PS 97-159
Quantifying wind damage associated with variable retention harvesting in coastal British Columbia

Friday, August 14, 2015
Exhibit Hall, Baltimore Convention Center
William J. Beese, Forest Resources, Vancouver Island University, Nanaimo, BC, Canada
Terry P. Rollerson, Stantec, Gabriola, BC
Colin M. Peters, Pacific Biological Station, Nanaimo, BC


Conservation of biological diversity is a key criterion in all sustainable forest management certification schemes. A common strategy for maintaining stand-level diversity after forest harvesting on the coast of British Columbia is variable retention. This approach leaves varying amounts, types and patterns of tree retention, ranging from single trees to large patches of the original forest. Variable retention contributes to diversity of stand structure; however, wind damage may have a significant impact on the value of retention for different organisms. This study quantified the extent of wind damage on forest edges, patches and dispersed individual trees after harvesting retention cutblocks. We also investigated the qualitative and quantitative factors associated with site and regional differences in wind damage.

We sampled 172 harvested blocks over an 8-year period from southern Vancouver Island (VI) to Haida Gwaii. The 4648 sample plots represent 366 km of external cutblock boundaries, 26 km of large patch edges, 197 ha of small retention patches and 50 km of riparian and other strip edges. Damage was measured as the total percentage of windthrown trees, broken stems and leaning trees within 25m of forest edges.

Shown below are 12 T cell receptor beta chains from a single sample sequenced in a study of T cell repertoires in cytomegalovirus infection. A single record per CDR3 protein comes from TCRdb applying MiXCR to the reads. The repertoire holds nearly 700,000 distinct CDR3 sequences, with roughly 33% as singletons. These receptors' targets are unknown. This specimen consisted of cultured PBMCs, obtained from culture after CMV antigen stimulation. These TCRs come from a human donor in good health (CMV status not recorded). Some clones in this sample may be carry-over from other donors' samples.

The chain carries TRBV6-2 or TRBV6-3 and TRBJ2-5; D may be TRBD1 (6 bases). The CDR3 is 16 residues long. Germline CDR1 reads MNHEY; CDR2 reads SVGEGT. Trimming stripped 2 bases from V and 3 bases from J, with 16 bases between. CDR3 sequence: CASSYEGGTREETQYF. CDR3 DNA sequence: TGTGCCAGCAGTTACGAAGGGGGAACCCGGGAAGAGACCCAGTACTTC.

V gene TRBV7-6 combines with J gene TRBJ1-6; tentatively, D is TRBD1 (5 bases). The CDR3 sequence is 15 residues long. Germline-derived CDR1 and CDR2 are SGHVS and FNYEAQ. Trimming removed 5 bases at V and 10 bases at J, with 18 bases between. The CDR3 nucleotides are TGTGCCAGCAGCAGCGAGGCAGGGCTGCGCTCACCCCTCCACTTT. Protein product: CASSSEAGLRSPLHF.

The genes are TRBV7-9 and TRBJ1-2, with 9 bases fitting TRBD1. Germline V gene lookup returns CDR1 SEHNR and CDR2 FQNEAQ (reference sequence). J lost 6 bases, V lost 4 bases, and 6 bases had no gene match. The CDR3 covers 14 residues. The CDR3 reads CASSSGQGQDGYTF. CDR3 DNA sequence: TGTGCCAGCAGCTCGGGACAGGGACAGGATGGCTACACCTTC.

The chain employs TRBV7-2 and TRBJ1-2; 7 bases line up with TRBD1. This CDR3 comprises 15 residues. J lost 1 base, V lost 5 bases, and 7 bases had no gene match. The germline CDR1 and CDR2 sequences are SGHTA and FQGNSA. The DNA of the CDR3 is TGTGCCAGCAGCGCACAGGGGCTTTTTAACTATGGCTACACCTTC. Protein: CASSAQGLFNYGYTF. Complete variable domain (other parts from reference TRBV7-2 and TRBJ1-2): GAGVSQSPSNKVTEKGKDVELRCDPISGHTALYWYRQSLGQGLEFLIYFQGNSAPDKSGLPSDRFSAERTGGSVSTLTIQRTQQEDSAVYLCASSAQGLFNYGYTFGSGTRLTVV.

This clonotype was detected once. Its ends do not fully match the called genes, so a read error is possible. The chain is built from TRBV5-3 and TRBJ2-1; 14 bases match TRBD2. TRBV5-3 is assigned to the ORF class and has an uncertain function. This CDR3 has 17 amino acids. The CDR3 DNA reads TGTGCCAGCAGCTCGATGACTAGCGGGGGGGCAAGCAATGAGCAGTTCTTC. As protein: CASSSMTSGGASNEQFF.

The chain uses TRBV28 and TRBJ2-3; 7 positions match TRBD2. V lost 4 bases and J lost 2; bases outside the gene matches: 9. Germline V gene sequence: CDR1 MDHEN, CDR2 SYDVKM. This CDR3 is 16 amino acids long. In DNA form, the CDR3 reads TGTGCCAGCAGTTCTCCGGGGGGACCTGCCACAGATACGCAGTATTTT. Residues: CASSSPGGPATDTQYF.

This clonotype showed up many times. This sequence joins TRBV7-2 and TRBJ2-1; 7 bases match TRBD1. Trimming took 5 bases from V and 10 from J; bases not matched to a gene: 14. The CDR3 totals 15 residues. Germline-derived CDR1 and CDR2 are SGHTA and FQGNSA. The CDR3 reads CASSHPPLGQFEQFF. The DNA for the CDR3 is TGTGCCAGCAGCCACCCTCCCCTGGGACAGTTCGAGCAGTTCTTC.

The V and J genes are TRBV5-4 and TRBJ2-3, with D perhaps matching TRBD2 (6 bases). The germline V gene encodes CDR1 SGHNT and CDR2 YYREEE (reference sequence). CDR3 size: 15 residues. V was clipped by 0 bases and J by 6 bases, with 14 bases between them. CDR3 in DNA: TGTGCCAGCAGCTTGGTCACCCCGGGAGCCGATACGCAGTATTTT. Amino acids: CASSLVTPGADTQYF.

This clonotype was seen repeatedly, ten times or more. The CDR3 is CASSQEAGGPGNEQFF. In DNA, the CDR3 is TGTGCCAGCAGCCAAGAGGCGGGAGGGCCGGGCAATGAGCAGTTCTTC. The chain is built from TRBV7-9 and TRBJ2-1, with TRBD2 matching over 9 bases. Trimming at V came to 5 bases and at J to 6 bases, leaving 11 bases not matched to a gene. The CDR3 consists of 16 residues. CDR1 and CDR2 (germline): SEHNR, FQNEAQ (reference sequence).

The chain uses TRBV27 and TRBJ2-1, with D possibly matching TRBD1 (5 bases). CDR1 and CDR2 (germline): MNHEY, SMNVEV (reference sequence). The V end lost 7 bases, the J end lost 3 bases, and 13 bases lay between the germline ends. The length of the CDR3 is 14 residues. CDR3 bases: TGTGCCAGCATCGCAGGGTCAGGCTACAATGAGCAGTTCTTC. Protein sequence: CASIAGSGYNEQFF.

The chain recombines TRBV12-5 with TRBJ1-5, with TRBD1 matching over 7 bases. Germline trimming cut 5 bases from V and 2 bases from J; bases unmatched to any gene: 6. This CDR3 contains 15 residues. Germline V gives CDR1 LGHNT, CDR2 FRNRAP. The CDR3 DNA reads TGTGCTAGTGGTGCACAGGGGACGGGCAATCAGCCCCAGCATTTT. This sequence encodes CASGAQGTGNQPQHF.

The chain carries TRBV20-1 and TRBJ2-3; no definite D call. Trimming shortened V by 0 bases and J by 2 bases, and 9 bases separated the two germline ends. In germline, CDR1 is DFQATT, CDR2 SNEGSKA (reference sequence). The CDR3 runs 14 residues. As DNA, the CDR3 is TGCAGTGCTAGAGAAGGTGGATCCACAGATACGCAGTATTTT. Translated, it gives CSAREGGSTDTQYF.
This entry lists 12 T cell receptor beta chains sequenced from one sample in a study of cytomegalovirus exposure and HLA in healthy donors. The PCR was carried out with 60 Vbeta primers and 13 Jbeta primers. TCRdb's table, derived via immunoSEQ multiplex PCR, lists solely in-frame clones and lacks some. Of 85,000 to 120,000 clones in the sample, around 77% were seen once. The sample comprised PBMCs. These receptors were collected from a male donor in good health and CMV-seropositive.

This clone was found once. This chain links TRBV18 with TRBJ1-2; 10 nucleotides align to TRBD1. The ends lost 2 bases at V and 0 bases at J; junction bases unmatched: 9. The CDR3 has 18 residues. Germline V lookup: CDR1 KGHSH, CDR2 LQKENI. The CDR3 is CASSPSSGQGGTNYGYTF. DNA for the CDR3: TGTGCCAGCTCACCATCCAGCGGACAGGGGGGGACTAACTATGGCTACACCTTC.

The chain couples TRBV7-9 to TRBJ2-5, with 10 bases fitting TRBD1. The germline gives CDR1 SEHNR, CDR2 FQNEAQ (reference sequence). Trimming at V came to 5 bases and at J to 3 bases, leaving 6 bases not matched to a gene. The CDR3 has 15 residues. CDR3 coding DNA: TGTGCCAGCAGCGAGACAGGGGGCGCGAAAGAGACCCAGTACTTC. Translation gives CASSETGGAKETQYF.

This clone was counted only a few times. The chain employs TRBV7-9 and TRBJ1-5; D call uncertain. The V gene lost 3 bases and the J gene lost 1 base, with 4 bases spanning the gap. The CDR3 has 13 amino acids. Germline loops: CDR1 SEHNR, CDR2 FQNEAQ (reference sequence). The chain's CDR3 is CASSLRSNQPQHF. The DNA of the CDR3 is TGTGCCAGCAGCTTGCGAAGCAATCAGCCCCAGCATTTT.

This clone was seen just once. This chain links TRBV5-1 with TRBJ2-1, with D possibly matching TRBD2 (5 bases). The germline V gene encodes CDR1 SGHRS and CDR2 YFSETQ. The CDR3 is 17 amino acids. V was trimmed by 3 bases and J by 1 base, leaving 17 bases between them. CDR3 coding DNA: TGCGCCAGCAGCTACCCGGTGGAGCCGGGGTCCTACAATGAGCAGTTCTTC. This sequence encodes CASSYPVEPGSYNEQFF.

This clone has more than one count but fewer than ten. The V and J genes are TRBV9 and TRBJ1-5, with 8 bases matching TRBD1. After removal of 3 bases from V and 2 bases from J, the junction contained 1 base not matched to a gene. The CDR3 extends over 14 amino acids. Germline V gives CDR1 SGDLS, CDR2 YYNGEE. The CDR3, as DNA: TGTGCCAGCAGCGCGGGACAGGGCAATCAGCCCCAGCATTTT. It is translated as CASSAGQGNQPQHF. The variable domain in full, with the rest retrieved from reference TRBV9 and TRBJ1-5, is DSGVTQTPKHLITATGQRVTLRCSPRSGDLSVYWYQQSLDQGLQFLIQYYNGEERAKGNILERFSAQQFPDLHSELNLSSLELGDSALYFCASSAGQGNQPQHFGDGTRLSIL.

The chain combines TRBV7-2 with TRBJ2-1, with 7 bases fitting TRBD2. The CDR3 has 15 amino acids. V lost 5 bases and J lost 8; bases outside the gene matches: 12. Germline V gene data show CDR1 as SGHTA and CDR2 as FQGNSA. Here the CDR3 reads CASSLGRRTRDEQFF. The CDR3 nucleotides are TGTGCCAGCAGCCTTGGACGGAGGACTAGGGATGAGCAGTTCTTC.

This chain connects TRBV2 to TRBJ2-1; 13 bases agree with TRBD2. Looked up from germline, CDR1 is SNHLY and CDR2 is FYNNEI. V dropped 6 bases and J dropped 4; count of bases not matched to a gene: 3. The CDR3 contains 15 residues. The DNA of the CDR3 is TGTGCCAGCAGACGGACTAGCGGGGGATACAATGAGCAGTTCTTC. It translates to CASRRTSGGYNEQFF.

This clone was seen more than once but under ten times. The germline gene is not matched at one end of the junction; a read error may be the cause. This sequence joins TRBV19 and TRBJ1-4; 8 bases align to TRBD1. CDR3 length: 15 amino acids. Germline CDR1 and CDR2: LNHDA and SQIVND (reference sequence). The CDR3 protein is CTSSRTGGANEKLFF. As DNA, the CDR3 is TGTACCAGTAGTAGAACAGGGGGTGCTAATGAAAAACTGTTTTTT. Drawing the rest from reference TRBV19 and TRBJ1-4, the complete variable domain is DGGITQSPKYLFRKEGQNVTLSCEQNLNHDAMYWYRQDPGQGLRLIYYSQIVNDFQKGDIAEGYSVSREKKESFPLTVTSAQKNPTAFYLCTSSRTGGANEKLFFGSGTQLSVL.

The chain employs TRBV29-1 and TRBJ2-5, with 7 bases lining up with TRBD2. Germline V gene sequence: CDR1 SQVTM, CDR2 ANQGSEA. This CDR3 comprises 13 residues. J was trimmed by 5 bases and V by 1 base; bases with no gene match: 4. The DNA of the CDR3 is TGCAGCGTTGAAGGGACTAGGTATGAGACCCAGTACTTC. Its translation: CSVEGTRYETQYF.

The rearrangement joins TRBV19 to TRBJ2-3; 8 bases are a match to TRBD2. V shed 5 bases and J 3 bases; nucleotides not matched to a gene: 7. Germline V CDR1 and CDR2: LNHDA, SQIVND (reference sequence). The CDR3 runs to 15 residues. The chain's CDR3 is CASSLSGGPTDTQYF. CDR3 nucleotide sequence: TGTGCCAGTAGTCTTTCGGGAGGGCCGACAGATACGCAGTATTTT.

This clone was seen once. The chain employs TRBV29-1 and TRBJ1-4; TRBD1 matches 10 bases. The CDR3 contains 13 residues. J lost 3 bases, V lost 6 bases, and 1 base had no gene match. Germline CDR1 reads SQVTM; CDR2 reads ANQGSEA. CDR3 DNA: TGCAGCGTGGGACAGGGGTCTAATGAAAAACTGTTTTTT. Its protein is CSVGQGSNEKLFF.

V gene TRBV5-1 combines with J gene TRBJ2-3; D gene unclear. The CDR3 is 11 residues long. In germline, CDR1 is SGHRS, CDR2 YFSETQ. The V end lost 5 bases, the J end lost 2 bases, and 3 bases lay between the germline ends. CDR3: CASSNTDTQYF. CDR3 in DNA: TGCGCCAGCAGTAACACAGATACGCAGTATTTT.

The study showed regional differences in wind damage after at least 2 wind seasons. Average damage to external cutblock edges (16%) ranged from 11% on southern VI to 25% on the northwest coast of VI. There was a similar regional trend with damage for patches, groups and strips. The average damage along the edges of larger patches (24%) was lowest for southern VI and the BC mainland (16%) and highest for Haida Gwaii (45%). Average damage in small groups (39%) varied from 20% to 45%; damage to strips of retained timber averaged 31%.

 Windward edges were more vulnerable to damage than other boundary exposures. Topographically exposed locations such as ridge crests had more wind damage than valley floors. The amount of damage also increased with increasing stand height and cumulative fetch. Windthrow penetration into stand edges varied from 6m on southern VI to 20m on northwestern VI. Although wind damage is typically viewed as negative from a visual and economic standpoint, wind plays an important role as a natural disturbance agent. Many forest species depend upon downed wood as habitat. Still, the wind damage we documented raises concerns about rates of windthrow that are higher than natural levels.